3 Questions for Choosing the Best Trades

[Charts] Will Small-Caps Bounce Back?

Dear Wall Street Daily Reader,

If you’re a regular Trend Trader Daily reader, you know the drill by now. So go ahead and scroll down.

For the newbies, here’s the deal…

Once a week or so, I embrace the adage that “a picture is worth a thousand words.” And I select a handful of graphics to put an important investment insight or opportunity into perspective for you.

All it takes is a quick glance and you’ll be up to speed and, more importantly, poised to profit.

This week, it might take an added dose of courage. But you got this!

You’ve Got (Hate) Mail

I received a nasty “gram” last week from a reader lambasting me for banging the table so hard to buy small- and micro-cap stocks.

Why the lack of love?

Because recently both groups of stocks took it on the chin. Hard.

The small-cap Russell 2000 Index fell 11%. Meanwhile, the Russell Micro-Cap Index dropped 14%.

In only eight days, mind you.

And I think it’s the speed of the decline, not necessarily the magnitude, that has many investors running scared. Don’t join them!

Here’s why…

Business as Usual

For one thing, the business prospects for all small- and micro-cap companies in those indexes didn’t suddenly change for the worse.

I’d argue they didn’t change at all in such a short period of time. All that changed is the price of each company.

In other words, the businesses are now selling for a discount to what they’re worth.

So what gives? We just entered a turbulent period in the market where investors decided to take money and risk off the table.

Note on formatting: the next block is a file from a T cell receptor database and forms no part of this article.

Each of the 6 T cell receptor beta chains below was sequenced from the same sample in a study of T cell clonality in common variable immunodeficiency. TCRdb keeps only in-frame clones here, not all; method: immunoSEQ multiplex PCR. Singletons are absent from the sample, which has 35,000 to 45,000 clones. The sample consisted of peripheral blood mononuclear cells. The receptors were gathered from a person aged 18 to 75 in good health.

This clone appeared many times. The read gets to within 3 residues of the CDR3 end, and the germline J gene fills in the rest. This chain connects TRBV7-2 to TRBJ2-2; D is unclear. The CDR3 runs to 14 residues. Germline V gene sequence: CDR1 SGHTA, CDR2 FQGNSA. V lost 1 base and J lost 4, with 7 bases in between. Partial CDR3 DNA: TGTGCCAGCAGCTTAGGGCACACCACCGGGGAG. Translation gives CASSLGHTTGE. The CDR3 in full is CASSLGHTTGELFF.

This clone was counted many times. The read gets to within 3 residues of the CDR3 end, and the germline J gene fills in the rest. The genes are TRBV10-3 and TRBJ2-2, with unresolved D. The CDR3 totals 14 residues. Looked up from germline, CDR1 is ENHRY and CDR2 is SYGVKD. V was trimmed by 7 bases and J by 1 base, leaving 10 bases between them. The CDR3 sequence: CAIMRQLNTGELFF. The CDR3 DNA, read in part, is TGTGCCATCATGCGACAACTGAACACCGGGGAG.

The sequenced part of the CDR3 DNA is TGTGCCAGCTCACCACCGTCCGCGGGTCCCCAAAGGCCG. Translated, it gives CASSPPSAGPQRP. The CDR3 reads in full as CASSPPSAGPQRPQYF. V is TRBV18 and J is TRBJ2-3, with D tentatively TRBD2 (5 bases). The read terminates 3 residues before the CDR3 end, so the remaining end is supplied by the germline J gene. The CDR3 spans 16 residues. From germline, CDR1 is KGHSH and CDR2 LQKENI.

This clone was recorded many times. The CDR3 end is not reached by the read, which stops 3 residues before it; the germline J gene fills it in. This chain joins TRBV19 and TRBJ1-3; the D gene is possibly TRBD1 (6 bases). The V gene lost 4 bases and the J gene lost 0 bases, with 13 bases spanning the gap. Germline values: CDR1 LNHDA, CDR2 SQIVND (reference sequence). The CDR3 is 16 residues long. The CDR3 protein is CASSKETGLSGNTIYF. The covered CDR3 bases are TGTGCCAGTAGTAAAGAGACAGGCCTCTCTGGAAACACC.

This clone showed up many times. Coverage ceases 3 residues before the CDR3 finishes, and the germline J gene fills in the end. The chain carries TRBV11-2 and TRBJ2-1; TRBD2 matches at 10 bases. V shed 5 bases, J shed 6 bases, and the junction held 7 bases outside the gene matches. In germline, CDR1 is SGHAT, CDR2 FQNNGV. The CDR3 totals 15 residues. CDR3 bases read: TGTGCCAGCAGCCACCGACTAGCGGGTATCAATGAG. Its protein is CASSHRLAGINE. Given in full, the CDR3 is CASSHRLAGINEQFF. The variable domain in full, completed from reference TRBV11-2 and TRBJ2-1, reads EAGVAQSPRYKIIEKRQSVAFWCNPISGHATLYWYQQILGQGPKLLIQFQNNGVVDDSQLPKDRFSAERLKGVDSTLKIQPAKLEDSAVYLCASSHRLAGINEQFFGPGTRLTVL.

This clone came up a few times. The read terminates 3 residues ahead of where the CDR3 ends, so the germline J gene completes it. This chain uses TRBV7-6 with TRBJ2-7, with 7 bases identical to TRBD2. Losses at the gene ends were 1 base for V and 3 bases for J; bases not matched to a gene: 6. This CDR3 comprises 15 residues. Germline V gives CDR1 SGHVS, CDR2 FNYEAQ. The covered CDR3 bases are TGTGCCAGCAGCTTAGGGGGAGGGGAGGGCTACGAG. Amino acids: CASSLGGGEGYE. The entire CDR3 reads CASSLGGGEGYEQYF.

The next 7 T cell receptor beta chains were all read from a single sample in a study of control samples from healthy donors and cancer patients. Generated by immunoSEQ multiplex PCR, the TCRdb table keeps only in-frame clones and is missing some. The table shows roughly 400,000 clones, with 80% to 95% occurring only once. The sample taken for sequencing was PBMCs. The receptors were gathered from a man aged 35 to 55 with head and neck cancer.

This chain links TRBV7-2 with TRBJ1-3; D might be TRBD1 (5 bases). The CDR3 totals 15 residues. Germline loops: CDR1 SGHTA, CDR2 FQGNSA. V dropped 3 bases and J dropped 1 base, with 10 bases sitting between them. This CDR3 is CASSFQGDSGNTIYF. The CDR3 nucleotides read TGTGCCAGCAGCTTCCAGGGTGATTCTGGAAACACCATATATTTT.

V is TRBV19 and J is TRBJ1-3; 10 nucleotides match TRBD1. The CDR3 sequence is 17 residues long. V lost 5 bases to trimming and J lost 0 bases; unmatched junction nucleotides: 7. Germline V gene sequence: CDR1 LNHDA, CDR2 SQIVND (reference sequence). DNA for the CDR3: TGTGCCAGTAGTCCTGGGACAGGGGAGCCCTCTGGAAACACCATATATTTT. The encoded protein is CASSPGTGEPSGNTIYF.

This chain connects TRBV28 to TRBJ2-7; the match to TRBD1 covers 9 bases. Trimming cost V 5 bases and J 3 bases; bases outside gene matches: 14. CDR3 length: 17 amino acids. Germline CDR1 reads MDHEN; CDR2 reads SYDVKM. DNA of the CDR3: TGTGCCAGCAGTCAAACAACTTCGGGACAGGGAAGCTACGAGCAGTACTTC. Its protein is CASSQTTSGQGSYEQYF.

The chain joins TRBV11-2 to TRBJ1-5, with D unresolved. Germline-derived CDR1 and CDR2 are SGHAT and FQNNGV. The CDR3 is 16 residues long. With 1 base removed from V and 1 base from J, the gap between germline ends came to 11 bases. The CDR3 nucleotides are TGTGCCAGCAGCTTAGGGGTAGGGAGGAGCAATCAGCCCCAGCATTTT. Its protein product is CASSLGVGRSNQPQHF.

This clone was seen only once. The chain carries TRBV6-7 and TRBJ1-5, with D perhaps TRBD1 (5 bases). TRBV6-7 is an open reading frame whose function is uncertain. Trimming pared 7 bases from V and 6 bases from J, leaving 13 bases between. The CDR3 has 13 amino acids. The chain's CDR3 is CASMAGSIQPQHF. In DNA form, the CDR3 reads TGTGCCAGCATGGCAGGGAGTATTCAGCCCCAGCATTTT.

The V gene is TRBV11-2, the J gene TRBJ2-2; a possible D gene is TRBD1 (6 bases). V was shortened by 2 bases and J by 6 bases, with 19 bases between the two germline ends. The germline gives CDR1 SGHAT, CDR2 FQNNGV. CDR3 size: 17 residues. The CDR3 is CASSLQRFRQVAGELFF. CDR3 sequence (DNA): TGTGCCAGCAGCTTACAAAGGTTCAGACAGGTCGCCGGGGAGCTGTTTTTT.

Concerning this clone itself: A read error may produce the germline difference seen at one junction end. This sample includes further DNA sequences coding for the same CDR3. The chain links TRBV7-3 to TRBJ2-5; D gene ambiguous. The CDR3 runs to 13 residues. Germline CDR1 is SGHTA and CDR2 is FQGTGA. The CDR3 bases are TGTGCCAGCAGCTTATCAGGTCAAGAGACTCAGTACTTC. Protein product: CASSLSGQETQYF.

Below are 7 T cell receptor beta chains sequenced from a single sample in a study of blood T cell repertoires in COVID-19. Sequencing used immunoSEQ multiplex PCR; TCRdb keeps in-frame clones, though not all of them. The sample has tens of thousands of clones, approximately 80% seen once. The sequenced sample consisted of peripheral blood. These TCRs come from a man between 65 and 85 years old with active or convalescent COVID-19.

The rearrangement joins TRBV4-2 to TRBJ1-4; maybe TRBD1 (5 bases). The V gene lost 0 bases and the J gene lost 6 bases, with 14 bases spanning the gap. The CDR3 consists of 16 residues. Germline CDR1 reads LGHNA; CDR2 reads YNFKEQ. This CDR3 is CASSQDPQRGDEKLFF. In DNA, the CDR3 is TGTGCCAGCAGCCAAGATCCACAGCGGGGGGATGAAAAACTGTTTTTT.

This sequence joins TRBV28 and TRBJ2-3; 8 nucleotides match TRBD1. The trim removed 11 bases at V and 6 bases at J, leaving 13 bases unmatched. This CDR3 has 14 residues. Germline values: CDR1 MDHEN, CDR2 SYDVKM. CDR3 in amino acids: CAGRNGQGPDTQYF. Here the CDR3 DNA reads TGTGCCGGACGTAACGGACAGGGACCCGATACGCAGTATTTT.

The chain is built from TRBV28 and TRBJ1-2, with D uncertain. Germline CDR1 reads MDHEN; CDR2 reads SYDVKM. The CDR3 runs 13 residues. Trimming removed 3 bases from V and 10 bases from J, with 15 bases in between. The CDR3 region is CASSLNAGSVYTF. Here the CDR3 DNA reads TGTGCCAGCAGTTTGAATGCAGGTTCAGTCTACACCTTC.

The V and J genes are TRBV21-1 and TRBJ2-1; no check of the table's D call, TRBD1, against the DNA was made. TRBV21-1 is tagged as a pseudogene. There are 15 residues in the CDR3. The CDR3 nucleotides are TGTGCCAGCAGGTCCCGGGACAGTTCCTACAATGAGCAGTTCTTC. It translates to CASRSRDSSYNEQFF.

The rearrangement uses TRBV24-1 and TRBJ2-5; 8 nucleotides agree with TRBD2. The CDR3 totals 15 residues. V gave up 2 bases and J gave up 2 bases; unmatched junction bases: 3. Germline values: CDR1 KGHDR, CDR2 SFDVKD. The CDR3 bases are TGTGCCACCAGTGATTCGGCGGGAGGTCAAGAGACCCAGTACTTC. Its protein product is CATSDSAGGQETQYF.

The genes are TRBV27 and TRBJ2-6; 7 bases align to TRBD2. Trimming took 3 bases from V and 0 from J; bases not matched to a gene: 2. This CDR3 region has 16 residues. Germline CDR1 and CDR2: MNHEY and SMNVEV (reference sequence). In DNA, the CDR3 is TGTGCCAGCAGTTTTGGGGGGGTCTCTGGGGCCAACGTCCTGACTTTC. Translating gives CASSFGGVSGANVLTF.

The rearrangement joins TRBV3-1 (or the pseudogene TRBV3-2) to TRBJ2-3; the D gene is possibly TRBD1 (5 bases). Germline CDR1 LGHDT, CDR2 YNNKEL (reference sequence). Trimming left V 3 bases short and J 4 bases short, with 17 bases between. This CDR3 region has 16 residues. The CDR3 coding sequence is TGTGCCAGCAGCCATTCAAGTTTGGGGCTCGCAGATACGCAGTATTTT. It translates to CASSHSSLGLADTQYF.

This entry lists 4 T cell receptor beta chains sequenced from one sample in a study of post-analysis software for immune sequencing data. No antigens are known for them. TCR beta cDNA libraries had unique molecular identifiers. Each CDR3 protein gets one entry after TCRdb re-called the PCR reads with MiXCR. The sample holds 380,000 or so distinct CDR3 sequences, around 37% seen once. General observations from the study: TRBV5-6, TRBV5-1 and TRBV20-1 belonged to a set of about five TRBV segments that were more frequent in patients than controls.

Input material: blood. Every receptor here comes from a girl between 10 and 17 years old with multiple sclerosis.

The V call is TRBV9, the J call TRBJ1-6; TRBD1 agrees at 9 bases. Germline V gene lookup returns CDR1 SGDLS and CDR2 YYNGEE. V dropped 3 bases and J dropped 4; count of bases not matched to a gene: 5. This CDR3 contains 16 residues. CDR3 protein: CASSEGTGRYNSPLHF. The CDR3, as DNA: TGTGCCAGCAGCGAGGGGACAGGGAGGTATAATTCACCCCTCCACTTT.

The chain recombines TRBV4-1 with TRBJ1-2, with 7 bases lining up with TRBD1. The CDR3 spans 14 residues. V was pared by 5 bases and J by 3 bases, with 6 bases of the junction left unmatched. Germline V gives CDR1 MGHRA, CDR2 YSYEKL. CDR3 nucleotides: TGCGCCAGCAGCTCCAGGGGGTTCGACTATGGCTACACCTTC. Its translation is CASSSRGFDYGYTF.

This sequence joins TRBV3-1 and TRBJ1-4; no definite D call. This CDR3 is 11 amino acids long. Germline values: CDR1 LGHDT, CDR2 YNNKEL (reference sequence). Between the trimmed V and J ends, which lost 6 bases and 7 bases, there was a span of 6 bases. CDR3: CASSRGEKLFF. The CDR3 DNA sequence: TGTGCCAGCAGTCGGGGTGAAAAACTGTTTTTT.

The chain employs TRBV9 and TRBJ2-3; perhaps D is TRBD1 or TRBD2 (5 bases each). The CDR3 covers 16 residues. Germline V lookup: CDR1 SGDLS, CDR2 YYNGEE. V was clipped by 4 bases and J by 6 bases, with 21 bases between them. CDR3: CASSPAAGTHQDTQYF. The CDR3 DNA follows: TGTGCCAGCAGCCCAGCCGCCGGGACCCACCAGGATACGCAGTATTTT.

And guess what? They have the most money and risk in small- and micro-caps because both market cap groups have been on fire for the last year.

Take a look:

Micro Cap Companies

Even after the recent sell-off, small-caps (IWC) and micro-caps (IWM) are up 125% and 98%, respectively.

That compares to a 74% rise for mid-caps (IWR) and a 63% increase for large-caps (IWB).

That’s a huge performance difference.

And remember, those are the averages for the indexes. Individual small- and micro-cap stocks are up multiples more.

Can you blame investors for taking some of those gains off the table? Of course not.

But there’s a difference between profit-taking and completely swearing off an investment. I don’t advocate even remotely considering the latter here…

Especially when we look at the underlying technicals.

Charting a Course for a Rebound

It’s true small-caps broke through a key support level at the 50-day moving average. But, they’re still trading more than 15% above the 200-day moving average.

In other words, the long-term price trend remains intact. History suggests it’s headed (way) higher from here, too.

The number nerds at Bespoke Investment Group evaluated the performance of small-caps under the same conditions (drop below 50-day moving average, but still 15%+ above 200-day moving average).

And guess what? As you can see below, small-caps bounced back four out of five times — and then kept surging, as much as 25% higher in the next year.

Russell 2000

Bottom line: Scared money runs and misses out on profits, while smart money is always poised to pounce on temporary disconnects.

One clearly exists now in the small- and micro-cap markets. So check your gut and keep buying.

Ahead of the tape,

Lou Basenese

Lou Basenese
Editor and Founder, Trend Trader Daily

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Louis Basenese

Louis Basenese is a professional investor, and one of the country’s leading technology analysts.

He’s spent the past 20 years analyzing emerging technologies, and developing a proven methodology to consistently profit from them.

Lou began his investment career at Morgan Stanley, where he was eventually tasked with directing over $1.5 billion in capital.

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